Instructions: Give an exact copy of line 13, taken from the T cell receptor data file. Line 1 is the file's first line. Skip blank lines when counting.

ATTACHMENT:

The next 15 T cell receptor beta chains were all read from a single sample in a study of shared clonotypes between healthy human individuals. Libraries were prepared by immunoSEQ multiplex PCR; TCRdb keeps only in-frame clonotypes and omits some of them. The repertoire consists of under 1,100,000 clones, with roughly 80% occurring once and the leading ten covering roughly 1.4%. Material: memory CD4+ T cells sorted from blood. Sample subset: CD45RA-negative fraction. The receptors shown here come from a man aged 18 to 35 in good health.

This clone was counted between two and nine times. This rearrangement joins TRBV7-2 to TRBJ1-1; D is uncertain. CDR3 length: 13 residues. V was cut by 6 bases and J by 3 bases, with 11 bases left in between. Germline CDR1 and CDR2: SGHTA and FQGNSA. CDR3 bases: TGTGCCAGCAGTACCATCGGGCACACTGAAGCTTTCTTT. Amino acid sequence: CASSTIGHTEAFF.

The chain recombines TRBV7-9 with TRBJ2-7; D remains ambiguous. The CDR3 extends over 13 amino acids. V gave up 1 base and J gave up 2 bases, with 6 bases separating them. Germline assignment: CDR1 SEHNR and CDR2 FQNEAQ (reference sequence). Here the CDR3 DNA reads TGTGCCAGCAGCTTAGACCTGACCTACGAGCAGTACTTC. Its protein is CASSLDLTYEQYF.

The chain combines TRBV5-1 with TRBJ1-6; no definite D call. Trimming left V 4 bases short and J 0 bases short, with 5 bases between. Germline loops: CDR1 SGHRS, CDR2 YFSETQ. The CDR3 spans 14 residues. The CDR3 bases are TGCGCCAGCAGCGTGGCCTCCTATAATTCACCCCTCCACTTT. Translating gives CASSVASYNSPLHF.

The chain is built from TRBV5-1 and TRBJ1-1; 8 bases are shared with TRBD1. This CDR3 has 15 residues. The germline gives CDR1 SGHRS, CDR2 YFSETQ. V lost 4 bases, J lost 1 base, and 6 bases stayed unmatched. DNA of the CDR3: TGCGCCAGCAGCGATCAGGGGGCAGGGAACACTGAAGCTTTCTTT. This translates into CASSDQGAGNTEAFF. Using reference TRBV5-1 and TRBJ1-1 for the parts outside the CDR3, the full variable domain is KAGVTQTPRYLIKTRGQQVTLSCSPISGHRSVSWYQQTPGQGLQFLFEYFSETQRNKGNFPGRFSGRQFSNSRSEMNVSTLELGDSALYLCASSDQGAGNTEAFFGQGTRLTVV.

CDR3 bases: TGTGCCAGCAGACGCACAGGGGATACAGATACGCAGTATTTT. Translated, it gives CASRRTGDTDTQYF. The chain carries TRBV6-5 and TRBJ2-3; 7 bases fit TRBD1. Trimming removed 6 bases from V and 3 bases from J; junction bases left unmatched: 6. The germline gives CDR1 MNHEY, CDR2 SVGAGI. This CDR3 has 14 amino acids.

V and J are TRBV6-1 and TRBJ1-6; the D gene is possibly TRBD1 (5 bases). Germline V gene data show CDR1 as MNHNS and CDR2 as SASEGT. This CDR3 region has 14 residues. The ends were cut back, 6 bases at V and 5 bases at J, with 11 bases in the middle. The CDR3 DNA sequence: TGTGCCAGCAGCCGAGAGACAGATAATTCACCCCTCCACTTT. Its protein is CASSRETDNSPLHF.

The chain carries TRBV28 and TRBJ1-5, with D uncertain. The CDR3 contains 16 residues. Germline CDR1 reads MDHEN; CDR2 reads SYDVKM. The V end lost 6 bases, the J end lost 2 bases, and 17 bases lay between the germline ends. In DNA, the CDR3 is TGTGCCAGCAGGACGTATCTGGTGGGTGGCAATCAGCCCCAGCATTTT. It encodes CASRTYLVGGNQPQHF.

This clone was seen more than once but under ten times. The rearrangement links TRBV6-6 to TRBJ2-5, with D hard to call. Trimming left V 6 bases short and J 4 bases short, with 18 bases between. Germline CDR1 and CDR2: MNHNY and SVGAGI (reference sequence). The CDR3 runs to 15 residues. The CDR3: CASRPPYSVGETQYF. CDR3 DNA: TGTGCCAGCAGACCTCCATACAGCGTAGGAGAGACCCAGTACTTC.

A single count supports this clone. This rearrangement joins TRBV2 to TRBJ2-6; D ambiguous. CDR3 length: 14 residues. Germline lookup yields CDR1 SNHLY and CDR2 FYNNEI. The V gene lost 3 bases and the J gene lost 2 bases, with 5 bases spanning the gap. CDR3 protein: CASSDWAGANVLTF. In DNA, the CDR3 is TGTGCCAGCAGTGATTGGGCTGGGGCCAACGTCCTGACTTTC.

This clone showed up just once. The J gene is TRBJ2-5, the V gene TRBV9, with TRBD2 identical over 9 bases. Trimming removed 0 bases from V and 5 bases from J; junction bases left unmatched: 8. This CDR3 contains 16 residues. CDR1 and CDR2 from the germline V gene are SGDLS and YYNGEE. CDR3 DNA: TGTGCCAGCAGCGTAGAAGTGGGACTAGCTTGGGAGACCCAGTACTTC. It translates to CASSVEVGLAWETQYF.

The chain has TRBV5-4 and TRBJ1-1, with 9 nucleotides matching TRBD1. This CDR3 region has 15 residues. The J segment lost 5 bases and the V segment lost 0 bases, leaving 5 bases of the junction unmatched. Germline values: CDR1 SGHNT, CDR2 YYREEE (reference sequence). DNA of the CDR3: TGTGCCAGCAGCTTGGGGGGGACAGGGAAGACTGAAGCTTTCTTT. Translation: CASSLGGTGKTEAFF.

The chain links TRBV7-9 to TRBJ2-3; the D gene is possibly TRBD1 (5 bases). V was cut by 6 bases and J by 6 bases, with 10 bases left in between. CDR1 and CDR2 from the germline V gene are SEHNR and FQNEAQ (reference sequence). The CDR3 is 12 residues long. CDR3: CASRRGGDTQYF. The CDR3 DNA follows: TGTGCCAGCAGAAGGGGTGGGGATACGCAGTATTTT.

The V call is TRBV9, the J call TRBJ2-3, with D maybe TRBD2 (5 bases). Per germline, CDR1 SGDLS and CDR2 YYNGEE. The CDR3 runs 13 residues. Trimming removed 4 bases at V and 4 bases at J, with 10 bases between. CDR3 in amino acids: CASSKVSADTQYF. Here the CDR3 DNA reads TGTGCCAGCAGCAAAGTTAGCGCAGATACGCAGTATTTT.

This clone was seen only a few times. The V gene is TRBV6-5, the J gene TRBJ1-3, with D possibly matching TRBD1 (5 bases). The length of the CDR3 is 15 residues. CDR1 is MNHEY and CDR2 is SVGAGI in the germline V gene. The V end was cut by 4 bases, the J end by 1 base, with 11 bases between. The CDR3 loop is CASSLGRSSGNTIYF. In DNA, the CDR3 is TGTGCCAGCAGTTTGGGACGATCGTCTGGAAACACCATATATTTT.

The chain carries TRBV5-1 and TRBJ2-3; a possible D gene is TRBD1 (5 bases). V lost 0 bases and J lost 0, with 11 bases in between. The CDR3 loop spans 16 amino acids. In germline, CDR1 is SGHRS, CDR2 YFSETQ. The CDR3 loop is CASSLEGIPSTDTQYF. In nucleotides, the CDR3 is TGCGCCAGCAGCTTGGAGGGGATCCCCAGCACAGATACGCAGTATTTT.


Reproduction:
The chain links TRBV7-9 to TRBJ2-3; the D gene is possibly TRBD1 (5 bases). V was cut by 6 bases and J by 6 bases, with 10 bases left in between. CDR1 and CDR2 from the germline V gene are SEHNR and FQNEAQ (reference sequence). The CDR3 is 12 residues long. CDR3: CASRRGGDTQYF. The CDR3 DNA follows: TGTGCCAGCAGAAGGGGTGGGGATACGCAGTATTTT.